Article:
Every week, we talk to Brussels artists about the new truths that have developed behind our mouth masks. We are kicking things off with singer Blanche (20), whose album Empire has just been released.
- Born as Ellie Delvaux on 10 June 1999
- Takes part in The Voice Belgique in 2016
- Ends up in fourth place at the 2017 Eurovision Song Contest with “City Lights”
- Released her debut album, Empire, on 29 May
How did you experience the lockdown?
Everything went quite well initially. But as time went on, I found the uncertainty about how long this crisis might last exhausting. I want to see my friends, go out, have a drink, play sports, go on holiday, etc.
Has corona changed the world?
The problems facing the world at the moment – climate change, inequality, racism, poverty – are so gigantic that they will not simply disappear. Some things have been pushed to the background now, whereas others have become more prominent. Is there more solidarity now that we have all survived the same virus? Is there more connectedness? (Sighs) I don't know. Everyone experienced corona in their own way, each country attempted to tackle the crisis in its own way. To be honest, I don't know if anything has really changed.
Will our lives go back to normal?
Even if the world has not changed radically, on a human level this crisis has of course had an enormous impact. Some people have discovered that they can bear isolation quite well. Others, like me, realize that they cannot live without human contact. Many of my friends are still studying and this period is exceptionally difficult for them.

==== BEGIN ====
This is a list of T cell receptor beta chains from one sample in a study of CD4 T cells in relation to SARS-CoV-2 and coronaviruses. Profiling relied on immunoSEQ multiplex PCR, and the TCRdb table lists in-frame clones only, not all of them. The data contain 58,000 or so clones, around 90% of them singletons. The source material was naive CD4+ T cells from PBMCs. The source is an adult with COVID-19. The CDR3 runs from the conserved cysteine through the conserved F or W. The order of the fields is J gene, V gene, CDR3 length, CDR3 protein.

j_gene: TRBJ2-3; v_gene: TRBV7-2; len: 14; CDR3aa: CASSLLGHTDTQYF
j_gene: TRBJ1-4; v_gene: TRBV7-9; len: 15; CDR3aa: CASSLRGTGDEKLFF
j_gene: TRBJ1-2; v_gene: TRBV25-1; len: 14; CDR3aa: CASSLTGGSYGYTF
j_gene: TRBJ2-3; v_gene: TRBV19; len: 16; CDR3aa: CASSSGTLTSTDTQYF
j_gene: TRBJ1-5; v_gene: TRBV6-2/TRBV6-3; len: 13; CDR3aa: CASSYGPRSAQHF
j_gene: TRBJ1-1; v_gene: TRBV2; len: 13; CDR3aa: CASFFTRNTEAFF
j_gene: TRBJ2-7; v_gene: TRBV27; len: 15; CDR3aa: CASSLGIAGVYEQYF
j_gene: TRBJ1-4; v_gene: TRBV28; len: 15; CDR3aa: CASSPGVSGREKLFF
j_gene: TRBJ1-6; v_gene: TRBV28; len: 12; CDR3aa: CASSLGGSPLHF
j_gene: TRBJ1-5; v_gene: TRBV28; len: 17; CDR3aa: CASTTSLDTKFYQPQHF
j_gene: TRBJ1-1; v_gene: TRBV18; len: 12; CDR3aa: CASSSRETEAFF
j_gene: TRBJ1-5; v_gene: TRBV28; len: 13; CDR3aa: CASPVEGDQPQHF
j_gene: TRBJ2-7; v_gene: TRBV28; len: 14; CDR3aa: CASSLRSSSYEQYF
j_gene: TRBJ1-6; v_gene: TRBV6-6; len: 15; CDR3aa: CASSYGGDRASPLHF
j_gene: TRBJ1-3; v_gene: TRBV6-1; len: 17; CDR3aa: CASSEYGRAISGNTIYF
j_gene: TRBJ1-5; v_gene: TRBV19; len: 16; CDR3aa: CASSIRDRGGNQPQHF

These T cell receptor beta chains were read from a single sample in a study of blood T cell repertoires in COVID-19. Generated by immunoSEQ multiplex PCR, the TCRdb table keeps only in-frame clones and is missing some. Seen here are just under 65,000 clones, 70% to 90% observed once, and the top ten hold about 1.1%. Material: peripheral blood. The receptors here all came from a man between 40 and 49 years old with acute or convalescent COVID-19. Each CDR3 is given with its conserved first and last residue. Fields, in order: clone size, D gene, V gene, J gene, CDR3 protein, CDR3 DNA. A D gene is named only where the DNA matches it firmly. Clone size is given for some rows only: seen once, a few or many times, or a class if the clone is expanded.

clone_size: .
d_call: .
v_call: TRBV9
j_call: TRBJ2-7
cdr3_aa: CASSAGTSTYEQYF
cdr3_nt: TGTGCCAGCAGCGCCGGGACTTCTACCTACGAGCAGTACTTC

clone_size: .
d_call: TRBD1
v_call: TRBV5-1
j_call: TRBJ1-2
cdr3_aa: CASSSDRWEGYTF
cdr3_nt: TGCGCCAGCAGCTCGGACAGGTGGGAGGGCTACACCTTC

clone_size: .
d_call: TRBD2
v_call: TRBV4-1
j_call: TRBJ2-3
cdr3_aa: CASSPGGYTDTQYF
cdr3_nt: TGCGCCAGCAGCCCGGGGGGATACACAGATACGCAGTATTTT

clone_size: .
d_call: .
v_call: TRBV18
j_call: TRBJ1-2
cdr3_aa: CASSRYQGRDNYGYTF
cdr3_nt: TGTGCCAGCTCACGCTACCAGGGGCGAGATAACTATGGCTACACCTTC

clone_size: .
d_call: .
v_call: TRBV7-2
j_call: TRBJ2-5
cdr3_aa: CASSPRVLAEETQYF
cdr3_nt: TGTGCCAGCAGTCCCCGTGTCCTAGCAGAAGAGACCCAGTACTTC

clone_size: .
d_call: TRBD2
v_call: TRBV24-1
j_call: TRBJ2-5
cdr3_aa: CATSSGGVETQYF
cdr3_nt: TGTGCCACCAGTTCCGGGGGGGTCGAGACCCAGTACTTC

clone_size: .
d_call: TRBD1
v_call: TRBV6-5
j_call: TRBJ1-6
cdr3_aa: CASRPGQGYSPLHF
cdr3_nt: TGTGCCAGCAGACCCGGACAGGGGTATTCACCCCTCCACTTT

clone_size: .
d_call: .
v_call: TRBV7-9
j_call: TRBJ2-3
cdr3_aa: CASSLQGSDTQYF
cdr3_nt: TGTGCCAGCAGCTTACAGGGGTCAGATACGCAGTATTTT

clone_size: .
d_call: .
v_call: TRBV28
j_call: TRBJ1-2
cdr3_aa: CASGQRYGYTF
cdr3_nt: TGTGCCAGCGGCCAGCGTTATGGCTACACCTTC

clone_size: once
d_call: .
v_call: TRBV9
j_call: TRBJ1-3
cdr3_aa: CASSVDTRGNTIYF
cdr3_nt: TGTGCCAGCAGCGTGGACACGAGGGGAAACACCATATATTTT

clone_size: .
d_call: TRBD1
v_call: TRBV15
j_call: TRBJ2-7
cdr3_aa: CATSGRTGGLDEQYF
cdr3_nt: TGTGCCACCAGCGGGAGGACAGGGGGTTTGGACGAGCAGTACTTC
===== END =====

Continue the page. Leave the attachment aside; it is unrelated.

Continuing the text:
Has it given your album, Empire, a new meaning?
I am actually quite pleased to be releasing my record now. To me, Empire is the world that I have built over the past three years, all of the collaborations I have initiated, all of the feelings and stories that have resulted from them and that we share with one another. Those are the stories that will survive, even after corona. All of the emotions that we experience as people are contained within it. Love, betrayal, doubt, joy, pain, sadness. I have always asked myself a lot of questions – perhaps too many even. But the one good thing about this lockdown is that people have been able to stop for a moment and reflect on their lives, and that they understand better what makes them happy or not and whether they can do anything about it.
Many people have hard lives, they go to work, and they spend the rest of the time doing stuff. They're always busy, they do not have time to stop and think – perhaps they don't want to, because it is too confronting. The message of this album is that we should learn to understand and accept our feelings. In short: to be honest with ourselves. And I think that is precisely what we can do with this period as well.
How do you see the future?
There is still so much uncertainty. Especially for musicians. I would like to look ahead and plan concerts, but unfortunately that is not possible yet. I don't want to be pessimistic. Next summer will no doubt be fantastic, when we can return to the festivals that we can't attend at all this year.
Empire is out now (Pias)